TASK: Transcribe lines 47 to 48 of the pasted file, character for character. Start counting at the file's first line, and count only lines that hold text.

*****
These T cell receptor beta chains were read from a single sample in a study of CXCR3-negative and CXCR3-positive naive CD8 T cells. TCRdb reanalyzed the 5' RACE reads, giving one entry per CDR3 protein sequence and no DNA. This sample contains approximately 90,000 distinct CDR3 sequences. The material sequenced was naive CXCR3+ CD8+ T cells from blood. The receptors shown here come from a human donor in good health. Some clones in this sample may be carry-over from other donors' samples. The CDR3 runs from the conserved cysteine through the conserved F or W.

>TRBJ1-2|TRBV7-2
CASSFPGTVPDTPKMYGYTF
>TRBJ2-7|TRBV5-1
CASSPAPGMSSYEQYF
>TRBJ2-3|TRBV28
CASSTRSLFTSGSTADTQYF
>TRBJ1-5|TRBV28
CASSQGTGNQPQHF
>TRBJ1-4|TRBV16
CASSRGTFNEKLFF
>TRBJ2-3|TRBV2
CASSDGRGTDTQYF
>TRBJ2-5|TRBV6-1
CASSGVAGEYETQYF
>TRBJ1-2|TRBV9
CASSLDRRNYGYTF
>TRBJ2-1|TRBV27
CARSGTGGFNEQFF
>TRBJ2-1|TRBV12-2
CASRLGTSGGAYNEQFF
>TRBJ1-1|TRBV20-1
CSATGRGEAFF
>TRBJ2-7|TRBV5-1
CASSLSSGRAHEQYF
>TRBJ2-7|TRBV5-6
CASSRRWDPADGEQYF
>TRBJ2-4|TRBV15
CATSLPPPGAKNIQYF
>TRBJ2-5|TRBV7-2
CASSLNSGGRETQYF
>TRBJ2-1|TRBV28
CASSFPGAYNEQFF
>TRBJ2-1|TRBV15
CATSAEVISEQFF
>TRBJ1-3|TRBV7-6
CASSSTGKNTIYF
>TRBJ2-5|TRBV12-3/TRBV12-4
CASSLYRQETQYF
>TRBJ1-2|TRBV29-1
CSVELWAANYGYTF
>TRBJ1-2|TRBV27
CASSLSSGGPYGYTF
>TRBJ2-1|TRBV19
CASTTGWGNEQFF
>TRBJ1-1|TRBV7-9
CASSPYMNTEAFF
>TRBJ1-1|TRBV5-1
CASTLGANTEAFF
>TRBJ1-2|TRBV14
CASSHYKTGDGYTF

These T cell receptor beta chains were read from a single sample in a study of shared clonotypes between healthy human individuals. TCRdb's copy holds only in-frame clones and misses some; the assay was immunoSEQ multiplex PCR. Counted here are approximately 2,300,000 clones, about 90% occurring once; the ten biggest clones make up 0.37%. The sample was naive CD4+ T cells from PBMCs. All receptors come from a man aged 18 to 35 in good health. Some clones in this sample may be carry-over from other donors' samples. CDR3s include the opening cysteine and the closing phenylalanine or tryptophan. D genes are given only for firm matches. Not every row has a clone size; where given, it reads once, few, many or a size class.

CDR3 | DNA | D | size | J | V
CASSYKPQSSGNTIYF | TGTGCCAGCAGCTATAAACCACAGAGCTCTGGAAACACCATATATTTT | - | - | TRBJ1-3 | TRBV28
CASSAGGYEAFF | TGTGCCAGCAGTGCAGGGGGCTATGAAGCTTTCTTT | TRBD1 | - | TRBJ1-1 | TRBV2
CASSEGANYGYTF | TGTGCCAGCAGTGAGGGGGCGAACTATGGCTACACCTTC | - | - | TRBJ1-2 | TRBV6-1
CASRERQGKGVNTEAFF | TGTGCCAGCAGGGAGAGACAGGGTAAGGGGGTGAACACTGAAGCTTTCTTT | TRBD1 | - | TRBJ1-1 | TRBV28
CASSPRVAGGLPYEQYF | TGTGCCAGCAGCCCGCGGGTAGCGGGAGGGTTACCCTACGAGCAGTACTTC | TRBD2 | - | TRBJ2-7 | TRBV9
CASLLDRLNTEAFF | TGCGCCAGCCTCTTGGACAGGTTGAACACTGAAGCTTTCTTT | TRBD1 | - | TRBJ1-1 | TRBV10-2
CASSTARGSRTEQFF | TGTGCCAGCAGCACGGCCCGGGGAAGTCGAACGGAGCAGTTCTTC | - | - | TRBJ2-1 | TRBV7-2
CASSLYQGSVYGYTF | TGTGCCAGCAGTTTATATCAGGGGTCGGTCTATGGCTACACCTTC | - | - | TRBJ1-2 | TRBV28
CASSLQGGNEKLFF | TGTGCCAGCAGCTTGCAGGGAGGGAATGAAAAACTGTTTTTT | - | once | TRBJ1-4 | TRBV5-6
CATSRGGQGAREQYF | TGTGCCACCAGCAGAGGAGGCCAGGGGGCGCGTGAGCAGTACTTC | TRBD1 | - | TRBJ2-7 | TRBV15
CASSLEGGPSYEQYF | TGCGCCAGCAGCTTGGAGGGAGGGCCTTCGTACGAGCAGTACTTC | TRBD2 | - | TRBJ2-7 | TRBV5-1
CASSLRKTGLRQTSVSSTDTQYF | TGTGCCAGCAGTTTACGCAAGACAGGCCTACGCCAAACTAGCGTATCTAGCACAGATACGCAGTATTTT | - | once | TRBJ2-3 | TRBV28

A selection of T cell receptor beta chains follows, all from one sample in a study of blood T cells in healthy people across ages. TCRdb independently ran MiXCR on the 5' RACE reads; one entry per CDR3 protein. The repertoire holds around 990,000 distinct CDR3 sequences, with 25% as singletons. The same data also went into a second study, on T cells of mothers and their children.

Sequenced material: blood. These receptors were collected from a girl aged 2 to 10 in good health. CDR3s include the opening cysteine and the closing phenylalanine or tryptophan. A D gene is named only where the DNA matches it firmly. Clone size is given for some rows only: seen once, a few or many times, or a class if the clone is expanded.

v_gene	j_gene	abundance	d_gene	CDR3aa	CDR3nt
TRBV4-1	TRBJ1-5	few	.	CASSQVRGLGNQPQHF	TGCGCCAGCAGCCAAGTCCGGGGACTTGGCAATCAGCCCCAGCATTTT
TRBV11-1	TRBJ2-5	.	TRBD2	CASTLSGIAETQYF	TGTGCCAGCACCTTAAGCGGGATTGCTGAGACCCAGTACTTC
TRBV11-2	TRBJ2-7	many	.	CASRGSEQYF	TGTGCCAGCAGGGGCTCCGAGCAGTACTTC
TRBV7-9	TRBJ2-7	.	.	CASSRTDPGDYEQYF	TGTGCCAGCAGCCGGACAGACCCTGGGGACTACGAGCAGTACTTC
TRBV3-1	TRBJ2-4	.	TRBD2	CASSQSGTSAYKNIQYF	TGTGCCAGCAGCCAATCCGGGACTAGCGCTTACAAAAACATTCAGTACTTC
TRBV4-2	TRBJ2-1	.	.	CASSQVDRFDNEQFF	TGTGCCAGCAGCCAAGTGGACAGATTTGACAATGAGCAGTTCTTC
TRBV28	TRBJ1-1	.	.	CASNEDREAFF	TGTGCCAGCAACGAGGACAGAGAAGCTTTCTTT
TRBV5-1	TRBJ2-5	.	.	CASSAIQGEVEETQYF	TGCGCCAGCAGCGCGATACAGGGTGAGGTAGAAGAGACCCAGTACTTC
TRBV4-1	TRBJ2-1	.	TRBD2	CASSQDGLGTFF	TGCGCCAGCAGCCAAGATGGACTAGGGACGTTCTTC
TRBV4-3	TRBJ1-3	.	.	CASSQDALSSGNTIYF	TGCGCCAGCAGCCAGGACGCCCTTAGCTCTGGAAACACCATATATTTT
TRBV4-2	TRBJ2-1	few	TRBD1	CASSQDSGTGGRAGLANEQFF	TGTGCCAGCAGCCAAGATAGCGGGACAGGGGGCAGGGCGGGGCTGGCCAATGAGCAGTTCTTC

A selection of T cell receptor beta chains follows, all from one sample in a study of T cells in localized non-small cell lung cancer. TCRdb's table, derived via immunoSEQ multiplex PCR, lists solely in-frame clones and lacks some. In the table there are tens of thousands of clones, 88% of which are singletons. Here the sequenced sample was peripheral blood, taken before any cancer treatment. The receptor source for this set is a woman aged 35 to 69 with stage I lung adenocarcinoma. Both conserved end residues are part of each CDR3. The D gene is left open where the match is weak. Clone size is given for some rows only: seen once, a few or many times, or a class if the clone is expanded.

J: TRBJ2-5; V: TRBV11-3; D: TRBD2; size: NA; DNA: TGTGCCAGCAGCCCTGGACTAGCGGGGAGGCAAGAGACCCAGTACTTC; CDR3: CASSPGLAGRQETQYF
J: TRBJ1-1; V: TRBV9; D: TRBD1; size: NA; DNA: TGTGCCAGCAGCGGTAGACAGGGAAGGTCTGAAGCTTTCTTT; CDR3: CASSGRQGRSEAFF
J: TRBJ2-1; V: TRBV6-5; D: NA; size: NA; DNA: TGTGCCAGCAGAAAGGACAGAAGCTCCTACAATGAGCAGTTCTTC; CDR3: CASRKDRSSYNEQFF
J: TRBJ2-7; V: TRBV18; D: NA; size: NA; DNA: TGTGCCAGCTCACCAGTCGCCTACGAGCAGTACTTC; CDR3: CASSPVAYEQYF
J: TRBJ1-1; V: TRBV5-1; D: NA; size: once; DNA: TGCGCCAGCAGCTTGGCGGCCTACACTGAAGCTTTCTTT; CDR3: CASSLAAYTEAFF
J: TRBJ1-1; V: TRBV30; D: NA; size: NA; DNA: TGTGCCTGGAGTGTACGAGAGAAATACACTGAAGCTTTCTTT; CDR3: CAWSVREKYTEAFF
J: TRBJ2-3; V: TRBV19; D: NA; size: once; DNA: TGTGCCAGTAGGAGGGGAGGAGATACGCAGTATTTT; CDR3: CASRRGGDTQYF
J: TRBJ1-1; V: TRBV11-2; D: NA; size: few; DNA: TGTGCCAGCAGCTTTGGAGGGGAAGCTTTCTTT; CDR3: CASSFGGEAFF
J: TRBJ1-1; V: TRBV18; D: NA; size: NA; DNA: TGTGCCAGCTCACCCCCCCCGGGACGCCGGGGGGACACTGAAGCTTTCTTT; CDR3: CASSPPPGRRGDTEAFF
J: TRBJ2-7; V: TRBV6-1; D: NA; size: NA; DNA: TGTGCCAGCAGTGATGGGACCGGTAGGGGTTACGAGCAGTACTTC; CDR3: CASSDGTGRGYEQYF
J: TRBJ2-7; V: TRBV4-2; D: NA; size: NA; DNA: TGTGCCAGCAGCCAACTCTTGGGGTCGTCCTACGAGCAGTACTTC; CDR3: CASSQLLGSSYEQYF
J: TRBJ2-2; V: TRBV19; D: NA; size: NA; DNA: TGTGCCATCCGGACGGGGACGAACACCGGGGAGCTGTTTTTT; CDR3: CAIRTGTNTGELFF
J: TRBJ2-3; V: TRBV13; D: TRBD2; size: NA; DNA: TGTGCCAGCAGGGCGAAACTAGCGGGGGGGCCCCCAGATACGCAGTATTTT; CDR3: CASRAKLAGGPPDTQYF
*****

CASSPYMNTEAFF
>TRBJ1-1|TRBV5-1